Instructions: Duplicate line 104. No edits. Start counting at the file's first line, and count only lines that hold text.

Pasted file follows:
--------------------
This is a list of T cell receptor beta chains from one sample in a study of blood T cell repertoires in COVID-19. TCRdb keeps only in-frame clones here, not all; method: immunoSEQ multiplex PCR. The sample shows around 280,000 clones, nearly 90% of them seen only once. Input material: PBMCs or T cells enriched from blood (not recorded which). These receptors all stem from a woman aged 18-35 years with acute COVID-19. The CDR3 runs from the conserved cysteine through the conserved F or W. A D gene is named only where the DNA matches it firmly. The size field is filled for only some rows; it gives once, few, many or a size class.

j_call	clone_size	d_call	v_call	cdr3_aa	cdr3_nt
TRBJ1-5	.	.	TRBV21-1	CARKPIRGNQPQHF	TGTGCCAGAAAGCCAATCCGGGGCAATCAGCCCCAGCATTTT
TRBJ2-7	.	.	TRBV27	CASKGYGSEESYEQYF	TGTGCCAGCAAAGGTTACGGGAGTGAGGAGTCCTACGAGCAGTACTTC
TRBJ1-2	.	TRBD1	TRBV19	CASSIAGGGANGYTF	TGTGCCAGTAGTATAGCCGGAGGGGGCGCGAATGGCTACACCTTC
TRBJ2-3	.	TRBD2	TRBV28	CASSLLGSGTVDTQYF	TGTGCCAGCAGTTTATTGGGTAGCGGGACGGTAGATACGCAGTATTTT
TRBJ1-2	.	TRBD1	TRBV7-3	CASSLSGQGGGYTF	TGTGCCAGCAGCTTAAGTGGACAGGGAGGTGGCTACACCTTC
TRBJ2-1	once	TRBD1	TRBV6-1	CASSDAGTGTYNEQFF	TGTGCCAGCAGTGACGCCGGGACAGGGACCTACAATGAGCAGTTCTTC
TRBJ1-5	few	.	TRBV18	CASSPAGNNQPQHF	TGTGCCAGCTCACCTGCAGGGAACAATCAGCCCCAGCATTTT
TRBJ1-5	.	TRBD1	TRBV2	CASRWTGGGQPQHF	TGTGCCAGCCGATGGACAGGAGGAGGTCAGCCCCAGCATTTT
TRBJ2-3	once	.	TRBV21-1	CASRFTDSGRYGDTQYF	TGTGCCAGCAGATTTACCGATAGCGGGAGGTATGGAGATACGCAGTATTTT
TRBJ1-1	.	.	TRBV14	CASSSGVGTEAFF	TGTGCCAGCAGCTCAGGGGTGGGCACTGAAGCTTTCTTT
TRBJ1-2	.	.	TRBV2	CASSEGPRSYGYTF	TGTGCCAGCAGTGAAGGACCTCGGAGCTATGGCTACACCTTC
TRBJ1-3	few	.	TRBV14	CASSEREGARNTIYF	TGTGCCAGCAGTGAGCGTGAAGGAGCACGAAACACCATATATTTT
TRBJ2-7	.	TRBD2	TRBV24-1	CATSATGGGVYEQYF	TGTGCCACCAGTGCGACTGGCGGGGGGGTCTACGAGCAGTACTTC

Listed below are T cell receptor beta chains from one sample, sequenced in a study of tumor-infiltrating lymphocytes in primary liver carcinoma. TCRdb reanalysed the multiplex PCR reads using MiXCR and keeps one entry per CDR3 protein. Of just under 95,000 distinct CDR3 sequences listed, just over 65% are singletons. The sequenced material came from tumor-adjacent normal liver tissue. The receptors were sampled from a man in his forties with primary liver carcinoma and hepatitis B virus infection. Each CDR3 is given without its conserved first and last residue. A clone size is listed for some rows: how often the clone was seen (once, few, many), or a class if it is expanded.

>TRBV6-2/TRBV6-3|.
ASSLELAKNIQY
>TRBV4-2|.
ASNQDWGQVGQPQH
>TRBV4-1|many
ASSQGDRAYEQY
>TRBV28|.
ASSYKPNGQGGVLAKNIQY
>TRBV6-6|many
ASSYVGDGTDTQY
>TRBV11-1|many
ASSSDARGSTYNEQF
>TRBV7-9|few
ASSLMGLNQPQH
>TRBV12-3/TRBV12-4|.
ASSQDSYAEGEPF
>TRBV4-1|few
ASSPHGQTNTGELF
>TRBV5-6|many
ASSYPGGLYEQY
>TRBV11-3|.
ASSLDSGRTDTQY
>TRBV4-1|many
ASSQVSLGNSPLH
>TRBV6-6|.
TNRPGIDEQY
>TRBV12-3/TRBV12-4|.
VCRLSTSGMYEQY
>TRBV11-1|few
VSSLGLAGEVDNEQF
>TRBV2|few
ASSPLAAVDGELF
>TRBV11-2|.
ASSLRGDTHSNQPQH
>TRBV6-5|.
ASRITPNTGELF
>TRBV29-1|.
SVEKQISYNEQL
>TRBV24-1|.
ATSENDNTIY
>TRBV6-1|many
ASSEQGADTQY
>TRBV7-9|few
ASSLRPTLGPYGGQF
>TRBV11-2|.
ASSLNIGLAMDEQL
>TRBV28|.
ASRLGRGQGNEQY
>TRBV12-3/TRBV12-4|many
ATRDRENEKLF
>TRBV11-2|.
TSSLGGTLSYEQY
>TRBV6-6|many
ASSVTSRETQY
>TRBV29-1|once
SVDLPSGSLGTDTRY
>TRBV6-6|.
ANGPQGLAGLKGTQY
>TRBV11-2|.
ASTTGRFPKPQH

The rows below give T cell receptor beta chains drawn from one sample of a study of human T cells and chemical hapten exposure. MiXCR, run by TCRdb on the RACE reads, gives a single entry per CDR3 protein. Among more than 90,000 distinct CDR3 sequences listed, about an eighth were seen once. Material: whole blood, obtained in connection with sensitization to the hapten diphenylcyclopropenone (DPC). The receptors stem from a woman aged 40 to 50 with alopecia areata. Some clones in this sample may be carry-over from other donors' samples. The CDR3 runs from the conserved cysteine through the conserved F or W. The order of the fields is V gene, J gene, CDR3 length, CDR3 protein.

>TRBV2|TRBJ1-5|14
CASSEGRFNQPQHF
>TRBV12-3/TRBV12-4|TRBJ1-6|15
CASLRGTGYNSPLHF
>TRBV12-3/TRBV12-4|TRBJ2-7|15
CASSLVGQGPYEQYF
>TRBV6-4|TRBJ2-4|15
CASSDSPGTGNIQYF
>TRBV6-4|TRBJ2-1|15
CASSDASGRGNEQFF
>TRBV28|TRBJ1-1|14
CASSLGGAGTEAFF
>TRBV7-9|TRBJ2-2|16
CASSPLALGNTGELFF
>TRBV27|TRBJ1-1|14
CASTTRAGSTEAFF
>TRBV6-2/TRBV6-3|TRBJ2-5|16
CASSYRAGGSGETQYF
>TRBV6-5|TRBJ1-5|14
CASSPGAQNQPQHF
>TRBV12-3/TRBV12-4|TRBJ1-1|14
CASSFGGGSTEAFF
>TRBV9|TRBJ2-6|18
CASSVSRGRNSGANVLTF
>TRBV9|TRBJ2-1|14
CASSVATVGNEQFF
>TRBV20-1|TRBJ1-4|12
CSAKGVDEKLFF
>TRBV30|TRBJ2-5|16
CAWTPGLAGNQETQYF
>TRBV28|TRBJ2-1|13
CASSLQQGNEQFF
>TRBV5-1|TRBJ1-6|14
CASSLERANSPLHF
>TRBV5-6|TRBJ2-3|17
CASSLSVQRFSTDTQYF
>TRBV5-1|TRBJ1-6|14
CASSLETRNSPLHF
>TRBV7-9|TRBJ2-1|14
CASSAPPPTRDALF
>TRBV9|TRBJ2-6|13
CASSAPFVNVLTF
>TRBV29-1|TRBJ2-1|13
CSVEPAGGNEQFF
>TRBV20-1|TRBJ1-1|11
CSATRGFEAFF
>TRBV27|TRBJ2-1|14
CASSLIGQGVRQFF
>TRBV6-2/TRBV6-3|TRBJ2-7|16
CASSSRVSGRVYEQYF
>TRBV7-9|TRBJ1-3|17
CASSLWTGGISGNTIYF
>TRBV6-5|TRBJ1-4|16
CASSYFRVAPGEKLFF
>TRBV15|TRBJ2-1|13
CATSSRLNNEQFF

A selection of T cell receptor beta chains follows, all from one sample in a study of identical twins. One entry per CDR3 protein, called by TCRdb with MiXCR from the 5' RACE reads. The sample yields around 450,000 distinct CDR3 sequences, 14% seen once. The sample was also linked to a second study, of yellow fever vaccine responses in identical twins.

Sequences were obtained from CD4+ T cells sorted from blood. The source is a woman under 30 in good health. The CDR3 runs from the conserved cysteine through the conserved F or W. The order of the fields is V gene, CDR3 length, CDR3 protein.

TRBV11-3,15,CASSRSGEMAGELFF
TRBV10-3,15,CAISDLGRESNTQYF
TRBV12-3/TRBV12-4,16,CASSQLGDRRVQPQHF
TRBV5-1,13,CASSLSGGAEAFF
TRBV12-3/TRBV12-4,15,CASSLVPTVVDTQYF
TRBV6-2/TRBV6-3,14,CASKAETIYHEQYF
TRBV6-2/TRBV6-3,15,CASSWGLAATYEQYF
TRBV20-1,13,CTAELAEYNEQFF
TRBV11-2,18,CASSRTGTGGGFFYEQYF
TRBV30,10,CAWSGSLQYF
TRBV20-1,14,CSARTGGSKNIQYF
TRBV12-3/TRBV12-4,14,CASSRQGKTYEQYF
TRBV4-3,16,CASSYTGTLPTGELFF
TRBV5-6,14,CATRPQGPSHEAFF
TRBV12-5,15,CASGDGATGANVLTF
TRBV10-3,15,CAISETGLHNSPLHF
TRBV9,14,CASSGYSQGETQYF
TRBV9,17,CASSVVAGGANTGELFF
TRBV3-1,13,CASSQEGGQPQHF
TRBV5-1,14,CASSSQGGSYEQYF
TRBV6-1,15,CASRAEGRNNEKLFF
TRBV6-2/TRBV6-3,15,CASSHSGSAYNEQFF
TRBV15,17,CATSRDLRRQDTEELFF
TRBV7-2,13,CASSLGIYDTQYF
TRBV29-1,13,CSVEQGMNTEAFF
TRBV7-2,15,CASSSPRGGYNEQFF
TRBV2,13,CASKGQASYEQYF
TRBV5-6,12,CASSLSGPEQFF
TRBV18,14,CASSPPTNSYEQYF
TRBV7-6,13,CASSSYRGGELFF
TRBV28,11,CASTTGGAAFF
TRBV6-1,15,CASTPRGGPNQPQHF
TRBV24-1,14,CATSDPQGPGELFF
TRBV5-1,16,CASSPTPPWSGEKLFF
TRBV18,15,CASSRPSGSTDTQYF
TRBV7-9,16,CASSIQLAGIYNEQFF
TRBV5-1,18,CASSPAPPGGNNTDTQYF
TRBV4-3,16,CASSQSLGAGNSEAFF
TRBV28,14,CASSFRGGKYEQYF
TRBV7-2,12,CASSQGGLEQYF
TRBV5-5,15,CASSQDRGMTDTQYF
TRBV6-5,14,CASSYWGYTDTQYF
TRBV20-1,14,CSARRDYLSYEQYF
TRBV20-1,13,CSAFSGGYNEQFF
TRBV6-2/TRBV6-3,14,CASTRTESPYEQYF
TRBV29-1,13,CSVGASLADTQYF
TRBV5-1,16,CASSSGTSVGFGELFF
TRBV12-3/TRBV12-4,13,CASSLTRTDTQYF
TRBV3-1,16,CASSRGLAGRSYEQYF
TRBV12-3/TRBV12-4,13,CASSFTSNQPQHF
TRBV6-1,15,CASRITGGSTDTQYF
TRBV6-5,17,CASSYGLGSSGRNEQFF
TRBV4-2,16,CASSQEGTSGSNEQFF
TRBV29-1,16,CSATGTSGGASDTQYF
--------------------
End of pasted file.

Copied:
>TRBV20-1|TRBJ1-4|12